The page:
Power of Attorney
What would you do if you or a loved one were unable to make vital decisions or understand their consequences because of illness, injury or age? Decisions that affected health, housing, finances or even the choice to live or die? Who would assist you?
You have options: legal documents called Power of Attorney Ontario for Property or Personal Care (POAs). They give others legal authority to act on your behalf when you are unable to care for yourself or want help because of age or infirmity. Unlike a trustee, who manages, invests or sells assets you place in a trust, a POA makes decisions that affect your well-being or day-to-day life.
POAs are legally binding, written documents you draft voluntarily with the help of Axess Law Wills and estates lawyers. They are like a Will, but take effect while you are alive. Giving someone you trust the right to act for you while you are still mentally capable can give you and your family future peace of mind. Your choices cannot be overturned by family or others except by getting a court decision.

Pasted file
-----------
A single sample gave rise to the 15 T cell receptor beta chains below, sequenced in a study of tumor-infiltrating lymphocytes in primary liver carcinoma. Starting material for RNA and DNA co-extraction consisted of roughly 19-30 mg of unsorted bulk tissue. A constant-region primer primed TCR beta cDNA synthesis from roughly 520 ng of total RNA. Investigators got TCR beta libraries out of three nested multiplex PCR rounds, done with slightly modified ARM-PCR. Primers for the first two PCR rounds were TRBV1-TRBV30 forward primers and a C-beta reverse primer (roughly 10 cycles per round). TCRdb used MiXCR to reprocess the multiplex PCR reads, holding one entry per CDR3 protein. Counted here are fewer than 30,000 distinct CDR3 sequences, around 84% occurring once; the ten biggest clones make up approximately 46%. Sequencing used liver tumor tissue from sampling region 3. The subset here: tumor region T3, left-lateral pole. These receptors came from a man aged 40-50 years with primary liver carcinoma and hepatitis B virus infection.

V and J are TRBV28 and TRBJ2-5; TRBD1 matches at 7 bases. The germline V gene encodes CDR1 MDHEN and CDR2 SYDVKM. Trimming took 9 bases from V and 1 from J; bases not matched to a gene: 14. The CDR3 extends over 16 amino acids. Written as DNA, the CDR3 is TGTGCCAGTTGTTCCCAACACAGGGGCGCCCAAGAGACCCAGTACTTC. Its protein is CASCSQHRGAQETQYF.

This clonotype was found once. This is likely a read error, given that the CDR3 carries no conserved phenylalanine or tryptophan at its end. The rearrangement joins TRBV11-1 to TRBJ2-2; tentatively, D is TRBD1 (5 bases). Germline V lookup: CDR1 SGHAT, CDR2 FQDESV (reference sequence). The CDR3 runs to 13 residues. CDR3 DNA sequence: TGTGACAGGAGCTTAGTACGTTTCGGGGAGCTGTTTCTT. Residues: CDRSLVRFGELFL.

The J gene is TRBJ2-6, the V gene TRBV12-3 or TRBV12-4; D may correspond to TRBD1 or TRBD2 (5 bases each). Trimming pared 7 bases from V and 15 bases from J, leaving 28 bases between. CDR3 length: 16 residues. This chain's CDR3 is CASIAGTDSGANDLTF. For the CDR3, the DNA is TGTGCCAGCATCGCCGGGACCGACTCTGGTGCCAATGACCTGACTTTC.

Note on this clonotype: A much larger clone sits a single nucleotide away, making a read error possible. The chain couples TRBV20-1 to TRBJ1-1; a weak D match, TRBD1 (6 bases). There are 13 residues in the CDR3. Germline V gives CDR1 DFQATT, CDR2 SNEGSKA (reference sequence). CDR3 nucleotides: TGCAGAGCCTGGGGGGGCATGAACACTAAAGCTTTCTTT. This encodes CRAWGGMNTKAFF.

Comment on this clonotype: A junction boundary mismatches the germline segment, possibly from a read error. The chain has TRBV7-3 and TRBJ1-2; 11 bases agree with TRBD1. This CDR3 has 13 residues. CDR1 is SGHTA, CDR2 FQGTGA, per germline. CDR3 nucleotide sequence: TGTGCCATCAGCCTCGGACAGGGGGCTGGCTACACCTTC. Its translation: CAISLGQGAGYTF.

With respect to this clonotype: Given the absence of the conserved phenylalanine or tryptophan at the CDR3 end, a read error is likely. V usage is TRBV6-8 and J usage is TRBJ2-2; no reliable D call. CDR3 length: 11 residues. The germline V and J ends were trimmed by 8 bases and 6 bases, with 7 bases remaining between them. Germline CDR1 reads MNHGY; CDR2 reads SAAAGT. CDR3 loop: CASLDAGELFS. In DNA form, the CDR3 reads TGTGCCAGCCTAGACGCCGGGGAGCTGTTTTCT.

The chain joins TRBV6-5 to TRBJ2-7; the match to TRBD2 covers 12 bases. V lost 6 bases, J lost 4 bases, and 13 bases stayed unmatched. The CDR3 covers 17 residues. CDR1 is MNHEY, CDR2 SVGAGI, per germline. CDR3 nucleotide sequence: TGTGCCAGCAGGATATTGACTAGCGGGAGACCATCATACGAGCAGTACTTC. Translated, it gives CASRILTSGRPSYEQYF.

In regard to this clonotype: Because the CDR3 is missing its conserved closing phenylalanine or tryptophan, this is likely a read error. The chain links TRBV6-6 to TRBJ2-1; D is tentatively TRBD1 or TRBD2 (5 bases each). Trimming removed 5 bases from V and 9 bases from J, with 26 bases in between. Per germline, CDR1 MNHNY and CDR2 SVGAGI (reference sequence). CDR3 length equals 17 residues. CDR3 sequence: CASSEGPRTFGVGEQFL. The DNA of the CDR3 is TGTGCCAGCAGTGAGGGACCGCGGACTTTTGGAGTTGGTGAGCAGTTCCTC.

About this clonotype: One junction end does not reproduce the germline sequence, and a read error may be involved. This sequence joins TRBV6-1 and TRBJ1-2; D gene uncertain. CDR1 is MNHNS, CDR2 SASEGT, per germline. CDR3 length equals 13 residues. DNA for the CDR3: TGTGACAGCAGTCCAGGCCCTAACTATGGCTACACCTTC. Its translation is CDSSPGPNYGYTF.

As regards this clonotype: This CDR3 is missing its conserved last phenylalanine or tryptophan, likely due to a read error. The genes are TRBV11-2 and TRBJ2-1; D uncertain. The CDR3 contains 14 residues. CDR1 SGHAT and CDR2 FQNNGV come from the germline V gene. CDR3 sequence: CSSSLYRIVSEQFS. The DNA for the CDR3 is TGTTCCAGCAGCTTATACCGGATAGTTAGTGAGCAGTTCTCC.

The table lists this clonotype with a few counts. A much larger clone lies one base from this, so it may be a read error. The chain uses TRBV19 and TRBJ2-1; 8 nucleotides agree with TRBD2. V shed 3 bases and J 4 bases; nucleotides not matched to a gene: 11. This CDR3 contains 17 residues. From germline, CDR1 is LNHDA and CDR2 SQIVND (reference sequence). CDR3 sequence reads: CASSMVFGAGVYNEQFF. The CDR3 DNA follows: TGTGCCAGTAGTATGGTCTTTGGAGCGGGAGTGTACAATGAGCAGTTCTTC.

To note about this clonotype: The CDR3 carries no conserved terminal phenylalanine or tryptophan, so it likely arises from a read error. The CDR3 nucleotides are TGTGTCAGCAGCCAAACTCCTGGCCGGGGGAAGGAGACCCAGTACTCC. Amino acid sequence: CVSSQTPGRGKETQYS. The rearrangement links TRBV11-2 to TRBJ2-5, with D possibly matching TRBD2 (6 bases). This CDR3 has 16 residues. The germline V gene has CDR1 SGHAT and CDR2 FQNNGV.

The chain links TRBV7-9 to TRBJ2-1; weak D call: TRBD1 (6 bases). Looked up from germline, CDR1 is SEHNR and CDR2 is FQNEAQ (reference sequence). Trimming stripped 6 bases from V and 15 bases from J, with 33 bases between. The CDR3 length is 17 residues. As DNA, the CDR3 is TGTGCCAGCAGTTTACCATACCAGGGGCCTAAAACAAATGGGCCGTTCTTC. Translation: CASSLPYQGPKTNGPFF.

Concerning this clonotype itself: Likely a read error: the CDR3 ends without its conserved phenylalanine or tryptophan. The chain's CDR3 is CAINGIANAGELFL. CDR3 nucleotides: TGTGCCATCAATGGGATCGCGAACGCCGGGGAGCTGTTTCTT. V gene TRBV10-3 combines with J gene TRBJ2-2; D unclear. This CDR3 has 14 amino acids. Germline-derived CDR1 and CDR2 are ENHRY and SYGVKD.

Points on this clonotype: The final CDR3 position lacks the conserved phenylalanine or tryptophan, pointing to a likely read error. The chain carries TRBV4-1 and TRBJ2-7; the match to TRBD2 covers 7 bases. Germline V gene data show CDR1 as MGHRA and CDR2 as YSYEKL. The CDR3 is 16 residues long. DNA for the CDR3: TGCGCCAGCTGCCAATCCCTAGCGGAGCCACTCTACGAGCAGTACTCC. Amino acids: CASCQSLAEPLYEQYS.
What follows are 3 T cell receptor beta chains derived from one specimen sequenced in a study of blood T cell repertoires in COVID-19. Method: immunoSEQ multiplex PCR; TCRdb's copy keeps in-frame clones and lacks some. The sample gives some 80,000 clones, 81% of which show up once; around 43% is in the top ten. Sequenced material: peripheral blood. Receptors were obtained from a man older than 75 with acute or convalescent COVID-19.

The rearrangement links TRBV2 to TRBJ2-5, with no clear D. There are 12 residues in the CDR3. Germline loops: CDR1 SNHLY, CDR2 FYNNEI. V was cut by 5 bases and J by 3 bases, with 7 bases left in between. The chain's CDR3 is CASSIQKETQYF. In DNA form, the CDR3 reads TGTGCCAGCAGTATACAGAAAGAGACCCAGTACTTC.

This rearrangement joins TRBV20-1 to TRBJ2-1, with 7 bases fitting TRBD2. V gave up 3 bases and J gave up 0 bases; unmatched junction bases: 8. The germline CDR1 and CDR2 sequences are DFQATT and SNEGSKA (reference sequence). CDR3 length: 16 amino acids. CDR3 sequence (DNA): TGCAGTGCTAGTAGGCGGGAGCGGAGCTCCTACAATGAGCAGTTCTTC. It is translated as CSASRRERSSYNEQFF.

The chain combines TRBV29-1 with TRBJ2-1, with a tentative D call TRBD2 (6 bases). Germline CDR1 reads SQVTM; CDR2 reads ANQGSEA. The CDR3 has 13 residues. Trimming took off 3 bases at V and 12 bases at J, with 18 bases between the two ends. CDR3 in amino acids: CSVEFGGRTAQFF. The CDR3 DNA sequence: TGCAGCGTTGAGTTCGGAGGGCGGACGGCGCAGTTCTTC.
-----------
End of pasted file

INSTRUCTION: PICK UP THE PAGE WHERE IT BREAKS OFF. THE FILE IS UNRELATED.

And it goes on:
What is Power of Attorney?
You can make POAs for almost any situation:
- Continuing Power of Attorney for Property to manage your financial affairs if you become mentally incapacitated.
- Non-continuing Power of Attorney for Property to assist with day-to-day financial decisions when you are elderly or on vacation but mentally capable. Non-continuing POAs can be revoked when or if you no longer require assistance.
- Power of Attorney for Personal Care to make personal decisions if you are mentally incapable, such as about your health care, housing, meals, clothing and hygiene.
Your "attorney" is not a lawyer, unless you give POA to a lawyer, and can be anyone who is eligible (See Who Can Be Your Attorney).
When to Use a Power of Attorney
POAs can take effect while you are mentally capable or if you become unable to communicate or make decisions. For instance, if you have difficulty walking or using a phone, you can have your attorney do your banking for you. A debilitating stroke or dementia can make a POA necessary to give instructions to physicians about health services, where you live or your daily care.